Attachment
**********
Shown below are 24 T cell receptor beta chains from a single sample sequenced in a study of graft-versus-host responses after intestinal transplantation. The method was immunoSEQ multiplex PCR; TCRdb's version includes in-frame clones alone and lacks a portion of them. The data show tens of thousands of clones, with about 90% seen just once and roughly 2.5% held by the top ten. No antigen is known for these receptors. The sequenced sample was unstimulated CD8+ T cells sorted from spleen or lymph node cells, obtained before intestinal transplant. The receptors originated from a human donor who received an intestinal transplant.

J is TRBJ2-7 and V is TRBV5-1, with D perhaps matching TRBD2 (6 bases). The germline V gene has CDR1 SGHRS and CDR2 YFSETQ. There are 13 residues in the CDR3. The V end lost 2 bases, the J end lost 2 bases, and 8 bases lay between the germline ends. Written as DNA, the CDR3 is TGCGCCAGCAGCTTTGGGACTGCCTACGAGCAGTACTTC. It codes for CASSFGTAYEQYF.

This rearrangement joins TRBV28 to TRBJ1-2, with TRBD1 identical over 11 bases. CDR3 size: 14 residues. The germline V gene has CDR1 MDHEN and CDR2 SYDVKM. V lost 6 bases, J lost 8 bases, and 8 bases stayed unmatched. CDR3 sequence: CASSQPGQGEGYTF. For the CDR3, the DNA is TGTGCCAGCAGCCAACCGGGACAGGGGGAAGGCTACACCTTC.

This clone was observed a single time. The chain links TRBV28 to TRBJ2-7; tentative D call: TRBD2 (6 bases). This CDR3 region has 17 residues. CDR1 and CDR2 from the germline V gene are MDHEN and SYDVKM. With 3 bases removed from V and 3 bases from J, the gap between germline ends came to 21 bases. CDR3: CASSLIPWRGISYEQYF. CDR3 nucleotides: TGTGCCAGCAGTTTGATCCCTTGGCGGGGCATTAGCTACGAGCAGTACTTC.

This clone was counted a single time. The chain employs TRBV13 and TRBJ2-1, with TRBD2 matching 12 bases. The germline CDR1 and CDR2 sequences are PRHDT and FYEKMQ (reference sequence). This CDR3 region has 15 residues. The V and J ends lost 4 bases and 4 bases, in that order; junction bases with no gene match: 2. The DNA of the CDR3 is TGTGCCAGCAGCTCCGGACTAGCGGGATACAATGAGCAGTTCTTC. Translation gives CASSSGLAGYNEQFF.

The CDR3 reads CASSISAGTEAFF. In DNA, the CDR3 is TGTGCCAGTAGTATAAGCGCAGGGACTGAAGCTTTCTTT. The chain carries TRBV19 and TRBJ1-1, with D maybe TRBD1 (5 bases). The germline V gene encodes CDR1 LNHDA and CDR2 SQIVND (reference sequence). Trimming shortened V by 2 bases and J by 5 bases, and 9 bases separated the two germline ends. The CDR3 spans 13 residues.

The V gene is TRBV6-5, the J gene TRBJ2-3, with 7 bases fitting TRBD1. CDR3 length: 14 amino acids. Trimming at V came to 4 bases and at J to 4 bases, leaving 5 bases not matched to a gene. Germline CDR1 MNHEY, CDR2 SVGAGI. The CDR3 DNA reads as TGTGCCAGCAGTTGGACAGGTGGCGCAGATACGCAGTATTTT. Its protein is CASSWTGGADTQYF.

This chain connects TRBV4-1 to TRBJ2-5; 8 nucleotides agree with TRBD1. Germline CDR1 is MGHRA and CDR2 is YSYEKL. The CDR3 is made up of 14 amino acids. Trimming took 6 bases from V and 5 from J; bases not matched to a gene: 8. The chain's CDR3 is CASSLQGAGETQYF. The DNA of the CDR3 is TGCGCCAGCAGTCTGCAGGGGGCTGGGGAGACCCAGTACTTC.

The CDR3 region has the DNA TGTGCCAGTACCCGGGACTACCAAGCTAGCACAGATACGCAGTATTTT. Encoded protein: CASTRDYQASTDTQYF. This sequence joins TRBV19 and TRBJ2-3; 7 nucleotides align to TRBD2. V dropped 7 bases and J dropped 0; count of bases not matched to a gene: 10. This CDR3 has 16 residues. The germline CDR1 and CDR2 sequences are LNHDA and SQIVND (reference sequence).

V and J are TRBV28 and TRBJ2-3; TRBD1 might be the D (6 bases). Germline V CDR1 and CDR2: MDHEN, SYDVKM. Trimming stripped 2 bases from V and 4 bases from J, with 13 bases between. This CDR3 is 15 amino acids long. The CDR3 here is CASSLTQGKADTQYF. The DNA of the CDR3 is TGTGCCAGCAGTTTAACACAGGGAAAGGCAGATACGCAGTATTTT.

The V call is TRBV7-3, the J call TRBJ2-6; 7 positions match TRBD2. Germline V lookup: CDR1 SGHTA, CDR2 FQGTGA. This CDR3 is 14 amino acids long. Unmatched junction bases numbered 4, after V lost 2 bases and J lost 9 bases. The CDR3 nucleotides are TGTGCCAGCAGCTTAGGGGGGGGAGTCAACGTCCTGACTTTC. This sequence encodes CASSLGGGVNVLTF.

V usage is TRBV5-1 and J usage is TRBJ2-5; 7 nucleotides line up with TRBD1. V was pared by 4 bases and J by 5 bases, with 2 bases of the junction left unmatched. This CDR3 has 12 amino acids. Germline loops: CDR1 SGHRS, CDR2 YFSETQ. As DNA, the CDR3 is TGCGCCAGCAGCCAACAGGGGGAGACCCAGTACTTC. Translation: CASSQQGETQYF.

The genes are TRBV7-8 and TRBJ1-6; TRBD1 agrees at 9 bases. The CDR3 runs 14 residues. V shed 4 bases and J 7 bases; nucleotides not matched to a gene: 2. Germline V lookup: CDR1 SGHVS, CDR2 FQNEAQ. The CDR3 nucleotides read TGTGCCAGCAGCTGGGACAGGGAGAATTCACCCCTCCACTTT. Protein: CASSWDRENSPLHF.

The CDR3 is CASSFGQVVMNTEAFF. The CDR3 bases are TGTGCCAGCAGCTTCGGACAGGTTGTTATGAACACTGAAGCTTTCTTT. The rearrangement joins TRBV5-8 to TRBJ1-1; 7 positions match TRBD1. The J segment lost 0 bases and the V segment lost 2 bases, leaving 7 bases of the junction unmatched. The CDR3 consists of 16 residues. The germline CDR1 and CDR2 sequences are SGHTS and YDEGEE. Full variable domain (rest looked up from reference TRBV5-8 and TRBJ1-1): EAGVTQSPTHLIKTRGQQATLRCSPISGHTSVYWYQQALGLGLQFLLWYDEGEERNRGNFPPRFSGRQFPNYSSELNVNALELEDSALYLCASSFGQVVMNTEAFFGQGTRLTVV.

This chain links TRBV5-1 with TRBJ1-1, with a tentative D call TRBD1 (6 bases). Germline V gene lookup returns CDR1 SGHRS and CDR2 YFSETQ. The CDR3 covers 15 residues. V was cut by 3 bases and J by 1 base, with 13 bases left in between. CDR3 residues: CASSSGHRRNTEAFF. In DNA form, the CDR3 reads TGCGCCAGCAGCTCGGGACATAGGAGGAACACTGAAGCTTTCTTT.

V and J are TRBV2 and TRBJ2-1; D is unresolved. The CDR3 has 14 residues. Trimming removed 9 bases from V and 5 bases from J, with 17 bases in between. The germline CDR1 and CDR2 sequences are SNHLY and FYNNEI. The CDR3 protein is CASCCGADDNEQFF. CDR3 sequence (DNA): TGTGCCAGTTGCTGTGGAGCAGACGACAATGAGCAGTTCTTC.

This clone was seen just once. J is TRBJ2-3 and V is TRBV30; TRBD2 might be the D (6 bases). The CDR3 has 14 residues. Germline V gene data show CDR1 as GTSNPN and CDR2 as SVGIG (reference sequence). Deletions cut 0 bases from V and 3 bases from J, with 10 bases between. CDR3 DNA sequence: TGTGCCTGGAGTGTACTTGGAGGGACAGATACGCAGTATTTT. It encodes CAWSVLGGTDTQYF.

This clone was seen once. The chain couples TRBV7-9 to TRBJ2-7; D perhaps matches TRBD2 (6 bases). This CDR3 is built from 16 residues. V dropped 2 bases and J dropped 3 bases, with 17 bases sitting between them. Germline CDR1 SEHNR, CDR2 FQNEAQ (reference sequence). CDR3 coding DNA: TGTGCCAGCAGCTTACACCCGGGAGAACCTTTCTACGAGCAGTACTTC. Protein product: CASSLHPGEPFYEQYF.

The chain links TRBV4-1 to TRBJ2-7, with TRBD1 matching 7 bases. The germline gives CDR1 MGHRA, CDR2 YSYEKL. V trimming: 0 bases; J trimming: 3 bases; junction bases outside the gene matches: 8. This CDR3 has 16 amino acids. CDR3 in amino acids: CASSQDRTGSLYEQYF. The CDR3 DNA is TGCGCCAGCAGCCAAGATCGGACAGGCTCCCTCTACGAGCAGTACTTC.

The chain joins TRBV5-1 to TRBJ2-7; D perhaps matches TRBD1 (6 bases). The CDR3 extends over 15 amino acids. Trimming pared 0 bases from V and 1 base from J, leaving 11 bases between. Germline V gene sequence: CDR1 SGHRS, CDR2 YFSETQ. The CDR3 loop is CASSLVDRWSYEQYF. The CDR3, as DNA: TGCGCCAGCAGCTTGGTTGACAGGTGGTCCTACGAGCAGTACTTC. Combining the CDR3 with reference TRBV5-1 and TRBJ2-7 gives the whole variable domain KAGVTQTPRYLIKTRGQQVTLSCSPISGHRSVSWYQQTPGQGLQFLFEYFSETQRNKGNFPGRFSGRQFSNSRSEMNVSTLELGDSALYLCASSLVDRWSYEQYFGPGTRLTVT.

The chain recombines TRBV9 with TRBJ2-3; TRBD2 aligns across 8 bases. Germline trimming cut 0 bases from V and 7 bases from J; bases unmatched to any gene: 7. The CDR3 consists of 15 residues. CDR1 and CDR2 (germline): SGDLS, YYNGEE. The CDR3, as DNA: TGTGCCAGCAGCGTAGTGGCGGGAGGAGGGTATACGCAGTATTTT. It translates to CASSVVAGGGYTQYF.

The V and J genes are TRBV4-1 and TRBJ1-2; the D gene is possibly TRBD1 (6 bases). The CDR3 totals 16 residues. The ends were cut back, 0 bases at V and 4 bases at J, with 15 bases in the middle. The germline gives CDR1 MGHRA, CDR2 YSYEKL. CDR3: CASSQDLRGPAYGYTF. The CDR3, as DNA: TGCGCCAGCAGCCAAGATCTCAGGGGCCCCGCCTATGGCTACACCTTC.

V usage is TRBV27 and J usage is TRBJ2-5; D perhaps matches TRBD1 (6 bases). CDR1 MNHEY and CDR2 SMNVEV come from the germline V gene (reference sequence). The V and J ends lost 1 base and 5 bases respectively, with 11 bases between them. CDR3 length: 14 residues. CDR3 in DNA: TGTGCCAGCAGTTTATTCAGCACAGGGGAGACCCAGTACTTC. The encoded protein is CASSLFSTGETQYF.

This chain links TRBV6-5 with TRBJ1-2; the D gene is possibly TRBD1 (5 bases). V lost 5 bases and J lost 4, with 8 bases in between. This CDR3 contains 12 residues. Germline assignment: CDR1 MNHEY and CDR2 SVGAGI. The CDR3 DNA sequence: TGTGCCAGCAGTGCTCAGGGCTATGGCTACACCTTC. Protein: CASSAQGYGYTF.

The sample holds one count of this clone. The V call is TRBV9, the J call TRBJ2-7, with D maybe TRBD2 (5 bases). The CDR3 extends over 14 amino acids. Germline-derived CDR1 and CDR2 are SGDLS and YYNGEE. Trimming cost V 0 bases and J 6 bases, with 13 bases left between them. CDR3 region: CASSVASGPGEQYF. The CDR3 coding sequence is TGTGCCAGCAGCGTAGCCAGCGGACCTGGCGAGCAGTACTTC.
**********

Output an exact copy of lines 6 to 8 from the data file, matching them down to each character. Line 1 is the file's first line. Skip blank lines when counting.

The CDR3 reads CASSISAGTEAFF. In DNA, the CDR3 is TGTGCCAGTAGTATAAGCGCAGGGACTGAAGCTTTCTTT. The chain carries TRBV19 and TRBJ1-1, with D maybe TRBD1 (5 bases). The germline V gene encodes CDR1 LNHDA and CDR2 SQIVND (reference sequence). Trimming shortened V by 2 bases and J by 5 bases, and 9 bases separated the two germline ends. The CDR3 spans 13 residues.

The V gene is TRBV6-5, the J gene TRBJ2-3, with 7 bases fitting TRBD1. CDR3 length: 14 amino acids. Trimming at V came to 4 bases and at J to 4 bases, leaving 5 bases not matched to a gene. Germline CDR1 MNHEY, CDR2 SVGAGI. The CDR3 DNA reads as TGTGCCAGCAGTTGGACAGGTGGCGCAGATACGCAGTATTTT. Its protein is CASSWTGGADTQYF.

This chain connects TRBV4-1 to TRBJ2-5; 8 nucleotides agree with TRBD1. Germline CDR1 is MGHRA and CDR2 is YSYEKL. The CDR3 is made up of 14 amino acids. Trimming took 6 bases from V and 5 from J; bases not matched to a gene: 8. The chain's CDR3 is CASSLQGAGETQYF. The DNA of the CDR3 is TGCGCCAGCAGTCTGCAGGGGGCTGGGGAGACCCAGTACTTC.